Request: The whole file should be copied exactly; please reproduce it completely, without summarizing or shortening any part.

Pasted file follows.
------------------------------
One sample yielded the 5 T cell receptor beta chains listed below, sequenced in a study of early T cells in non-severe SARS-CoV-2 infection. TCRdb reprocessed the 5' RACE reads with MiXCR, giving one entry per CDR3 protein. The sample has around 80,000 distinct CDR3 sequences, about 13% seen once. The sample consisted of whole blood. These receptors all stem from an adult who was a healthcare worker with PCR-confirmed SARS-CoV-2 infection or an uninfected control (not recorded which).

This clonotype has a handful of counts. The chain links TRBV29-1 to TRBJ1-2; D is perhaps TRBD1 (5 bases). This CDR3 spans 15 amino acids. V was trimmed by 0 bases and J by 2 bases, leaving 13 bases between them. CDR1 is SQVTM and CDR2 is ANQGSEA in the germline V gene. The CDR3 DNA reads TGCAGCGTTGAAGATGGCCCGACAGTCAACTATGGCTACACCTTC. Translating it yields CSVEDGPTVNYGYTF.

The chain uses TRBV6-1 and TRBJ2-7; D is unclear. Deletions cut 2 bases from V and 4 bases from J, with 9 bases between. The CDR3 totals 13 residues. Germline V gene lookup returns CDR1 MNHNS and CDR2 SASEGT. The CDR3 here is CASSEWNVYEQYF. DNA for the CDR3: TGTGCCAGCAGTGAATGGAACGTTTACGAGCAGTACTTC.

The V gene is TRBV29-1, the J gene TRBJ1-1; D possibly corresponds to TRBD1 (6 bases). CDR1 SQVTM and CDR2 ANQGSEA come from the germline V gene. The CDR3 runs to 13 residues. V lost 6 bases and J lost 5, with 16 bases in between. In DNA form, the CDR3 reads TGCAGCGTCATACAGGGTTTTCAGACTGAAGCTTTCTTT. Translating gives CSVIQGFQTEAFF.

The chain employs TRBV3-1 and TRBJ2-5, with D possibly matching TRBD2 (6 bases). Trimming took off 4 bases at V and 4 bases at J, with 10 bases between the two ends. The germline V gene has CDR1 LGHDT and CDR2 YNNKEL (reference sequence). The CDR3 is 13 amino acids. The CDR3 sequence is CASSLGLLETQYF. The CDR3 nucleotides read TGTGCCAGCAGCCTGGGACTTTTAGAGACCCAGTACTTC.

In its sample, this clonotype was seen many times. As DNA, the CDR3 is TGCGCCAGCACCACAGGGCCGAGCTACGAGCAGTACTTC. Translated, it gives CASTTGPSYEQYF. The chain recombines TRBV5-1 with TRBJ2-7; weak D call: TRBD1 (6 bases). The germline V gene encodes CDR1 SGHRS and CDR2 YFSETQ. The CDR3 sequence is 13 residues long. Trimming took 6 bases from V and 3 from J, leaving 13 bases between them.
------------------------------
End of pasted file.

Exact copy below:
One sample yielded the 5 T cell receptor beta chains listed below, sequenced in a study of early T cells in non-severe SARS-CoV-2 infection. TCRdb reprocessed the 5' RACE reads with MiXCR, giving one entry per CDR3 protein. The sample has around 80,000 distinct CDR3 sequences, about 13% seen once. The sample consisted of whole blood. These receptors all stem from an adult who was a healthcare worker with PCR-confirmed SARS-CoV-2 infection or an uninfected control (not recorded which).

This clonotype has a handful of counts. The chain links TRBV29-1 to TRBJ1-2; D is perhaps TRBD1 (5 bases). This CDR3 spans 15 amino acids. V was trimmed by 0 bases and J by 2 bases, leaving 13 bases between them. CDR1 is SQVTM and CDR2 is ANQGSEA in the germline V gene. The CDR3 DNA reads TGCAGCGTTGAAGATGGCCCGACAGTCAACTATGGCTACACCTTC. Translating it yields CSVEDGPTVNYGYTF.

The chain uses TRBV6-1 and TRBJ2-7; D is unclear. Deletions cut 2 bases from V and 4 bases from J, with 9 bases between. The CDR3 totals 13 residues. Germline V gene lookup returns CDR1 MNHNS and CDR2 SASEGT. The CDR3 here is CASSEWNVYEQYF. DNA for the CDR3: TGTGCCAGCAGTGAATGGAACGTTTACGAGCAGTACTTC.

The V gene is TRBV29-1, the J gene TRBJ1-1; D possibly corresponds to TRBD1 (6 bases). CDR1 SQVTM and CDR2 ANQGSEA come from the germline V gene. The CDR3 runs to 13 residues. V lost 6 bases and J lost 5, with 16 bases in between. In DNA form, the CDR3 reads TGCAGCGTCATACAGGGTTTTCAGACTGAAGCTTTCTTT. Translating gives CSVIQGFQTEAFF.

The chain employs TRBV3-1 and TRBJ2-5, with D possibly matching TRBD2 (6 bases). Trimming took off 4 bases at V and 4 bases at J, with 10 bases between the two ends. The germline V gene has CDR1 LGHDT and CDR2 YNNKEL (reference sequence). The CDR3 is 13 amino acids. The CDR3 sequence is CASSLGLLETQYF. The CDR3 nucleotides read TGTGCCAGCAGCCTGGGACTTTTAGAGACCCAGTACTTC.

In its sample, this clonotype was seen many times. As DNA, the CDR3 is TGCGCCAGCACCACAGGGCCGAGCTACGAGCAGTACTTC. Translated, it gives CASTTGPSYEQYF. The chain recombines TRBV5-1 with TRBJ2-7; weak D call: TRBD1 (6 bases). The germline V gene encodes CDR1 SGHRS and CDR2 YFSETQ. The CDR3 sequence is 13 residues long. Trimming took 6 bases from V and 3 from J, leaving 13 bases between them.